I have used quotes from the site as I couldn't make this stuff up.
Tokyo Girls' Update (TGU) delivers the latest news on Japanese Girl's pop culture mainly in "kawaii!!", "IDOL", "Gyaru". Our mission is to make it accessible to fans all over the world.
Article Title, will be shown to be completely at odds with the interview: -
"EXCLUSIVE INTERVIEW WITH YUMEMIRU ADOLESCENCE : SHOWING THEIR TRUE SELVES WITH “BYE BYE MY DAYS””
The site is completely unselfconscious regarding the artificial nature of the "Industry"; the following is is not from somewhere else, "about" the group, this is at the start of an interview article presumably for fan consumption: -
"With its focal point of popular teen fashion magazine models, idol group Yumemiru Adolescence was created in 2012."
MV is, I guess "Music Video, and PV is Pop Video?
– The song and MV this time around are different than anything you’ve done up until now, and they have a more polished feel to them. Is there something you focused on during the production process?
The girls' answers: -
Yamada: The staff that had a hand in the single was different than anyone we’d worked with before.
Ogino: Up until now, when we’d be shooting a PV I’d think, “I wonder if it’ll look like this when it’s done,” but this time I really had no idea at all. We always shoot a lot of singing scenes, but this time there were even more. There were scenes where we’re just walking, or ones where we’re just looking at the camera, and all of us had no idea where they were going to be used. So actually, we were really moved when we saw the finished video.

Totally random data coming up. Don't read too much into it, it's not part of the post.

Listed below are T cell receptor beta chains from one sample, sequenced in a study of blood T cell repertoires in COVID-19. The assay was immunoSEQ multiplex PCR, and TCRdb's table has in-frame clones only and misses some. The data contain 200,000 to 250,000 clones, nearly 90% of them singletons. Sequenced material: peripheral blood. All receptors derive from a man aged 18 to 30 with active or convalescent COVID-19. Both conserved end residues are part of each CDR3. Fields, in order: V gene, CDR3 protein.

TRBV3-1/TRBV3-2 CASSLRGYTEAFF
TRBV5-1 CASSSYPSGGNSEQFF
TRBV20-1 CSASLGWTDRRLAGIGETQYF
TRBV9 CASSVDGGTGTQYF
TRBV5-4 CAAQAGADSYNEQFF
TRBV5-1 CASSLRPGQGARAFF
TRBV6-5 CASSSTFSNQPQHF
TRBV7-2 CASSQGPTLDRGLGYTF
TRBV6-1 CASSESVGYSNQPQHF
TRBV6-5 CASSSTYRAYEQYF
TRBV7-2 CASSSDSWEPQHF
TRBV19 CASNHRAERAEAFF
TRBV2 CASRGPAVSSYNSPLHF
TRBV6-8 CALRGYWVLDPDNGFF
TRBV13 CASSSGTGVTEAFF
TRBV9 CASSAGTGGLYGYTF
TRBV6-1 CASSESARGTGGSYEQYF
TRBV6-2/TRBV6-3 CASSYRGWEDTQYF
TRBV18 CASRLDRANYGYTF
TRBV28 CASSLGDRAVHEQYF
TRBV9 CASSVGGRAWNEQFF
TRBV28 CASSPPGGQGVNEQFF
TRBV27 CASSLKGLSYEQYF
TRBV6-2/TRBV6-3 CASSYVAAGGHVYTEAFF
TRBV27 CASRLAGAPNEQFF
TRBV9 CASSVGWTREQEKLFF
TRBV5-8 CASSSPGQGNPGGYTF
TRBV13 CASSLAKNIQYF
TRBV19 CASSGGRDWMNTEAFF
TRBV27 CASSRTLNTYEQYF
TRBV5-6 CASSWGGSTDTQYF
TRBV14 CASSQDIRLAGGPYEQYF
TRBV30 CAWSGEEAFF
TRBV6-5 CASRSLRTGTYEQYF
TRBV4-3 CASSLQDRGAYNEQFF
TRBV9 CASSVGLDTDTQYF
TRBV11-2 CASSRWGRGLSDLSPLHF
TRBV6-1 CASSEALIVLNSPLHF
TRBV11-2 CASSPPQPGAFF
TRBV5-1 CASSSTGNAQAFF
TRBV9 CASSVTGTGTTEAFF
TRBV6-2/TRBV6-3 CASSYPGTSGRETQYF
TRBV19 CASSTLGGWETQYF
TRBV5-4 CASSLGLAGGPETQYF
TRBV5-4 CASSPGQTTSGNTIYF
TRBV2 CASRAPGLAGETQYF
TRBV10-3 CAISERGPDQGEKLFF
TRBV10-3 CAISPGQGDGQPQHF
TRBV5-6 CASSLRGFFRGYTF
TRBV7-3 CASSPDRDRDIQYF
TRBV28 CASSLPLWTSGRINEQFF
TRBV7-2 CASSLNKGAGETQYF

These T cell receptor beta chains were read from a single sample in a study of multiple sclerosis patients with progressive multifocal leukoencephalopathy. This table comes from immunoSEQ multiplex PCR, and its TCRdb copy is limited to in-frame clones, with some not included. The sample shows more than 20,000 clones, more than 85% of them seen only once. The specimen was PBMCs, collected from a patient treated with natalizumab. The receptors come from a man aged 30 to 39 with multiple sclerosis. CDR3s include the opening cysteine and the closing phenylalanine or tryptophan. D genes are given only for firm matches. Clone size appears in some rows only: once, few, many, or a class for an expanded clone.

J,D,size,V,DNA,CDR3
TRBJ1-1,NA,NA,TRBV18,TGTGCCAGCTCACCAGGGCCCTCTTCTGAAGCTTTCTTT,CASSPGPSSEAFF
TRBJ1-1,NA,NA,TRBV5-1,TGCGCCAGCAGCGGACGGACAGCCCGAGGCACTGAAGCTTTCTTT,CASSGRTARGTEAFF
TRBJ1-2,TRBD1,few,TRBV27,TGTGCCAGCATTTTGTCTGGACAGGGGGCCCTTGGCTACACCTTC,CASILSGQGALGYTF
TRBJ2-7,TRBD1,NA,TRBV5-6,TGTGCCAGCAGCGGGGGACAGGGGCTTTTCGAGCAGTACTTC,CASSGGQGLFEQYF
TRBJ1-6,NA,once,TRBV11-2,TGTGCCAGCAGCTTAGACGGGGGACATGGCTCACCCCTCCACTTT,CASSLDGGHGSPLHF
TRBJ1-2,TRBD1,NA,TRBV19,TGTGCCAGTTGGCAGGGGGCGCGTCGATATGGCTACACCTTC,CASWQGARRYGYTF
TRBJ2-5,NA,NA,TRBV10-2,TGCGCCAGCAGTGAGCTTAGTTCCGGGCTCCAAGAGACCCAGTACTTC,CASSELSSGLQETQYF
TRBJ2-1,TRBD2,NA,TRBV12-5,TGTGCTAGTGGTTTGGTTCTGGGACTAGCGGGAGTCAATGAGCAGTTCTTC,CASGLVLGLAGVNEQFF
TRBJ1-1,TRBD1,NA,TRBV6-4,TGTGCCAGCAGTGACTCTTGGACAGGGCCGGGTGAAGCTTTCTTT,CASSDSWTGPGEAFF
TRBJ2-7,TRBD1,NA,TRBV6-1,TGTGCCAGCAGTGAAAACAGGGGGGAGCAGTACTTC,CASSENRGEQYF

Yamada: There’s a scene where I’m standing still and holding a guitar, and I was told to, “Try making a kind of sour face,” and I didn’t really understand why I had to make that kind of face, but in the end it came together really well, and I was like, “Ohhh, now I get it.”
Kyouka: When you watch the finished video, it’s very adolescence-like. I understand now why the director asked us to try looking listless. We received comments on Twitter like, “It has a very adolescence feel to it, and we can really see your individual shine,” and, “This is the real Yume Adolescence.” I felt it was it was a reflection of my true self. I was a little rebellious before. (laughs)
Kobayashi: When we got the music, I felt like it had that fresh start feeling just before spring, and I tried to sing it with a feeling of uneasiness and excitement.
Yamada: I especially went into shooting it just being myself. It was such an important piece for our major debut, I just wanted to show my true self without any kind of flair.
I don't know what it is about the Japanese obsession with schoolgirls, the site positively skates on the edge of "the ick factor", ref the video here: -
(natsuiro = a transliteration of "natural" I guess)
p.s. I was so struck by the inanity of the interview I forgot to actually watch the video. Having now done so, I have to say it sounds like someone has taken eighties pop, distilled the essence and thrown it away, and made something with what is left, after the style, feeling, originality and talent have gone. With chipmunks added.
Way back in 1996 on a hydrofoil ferry from Hong Kong to Macau, I was subjected to J-Pop videos whose style and sound was almost the same, so much for innovation and originality.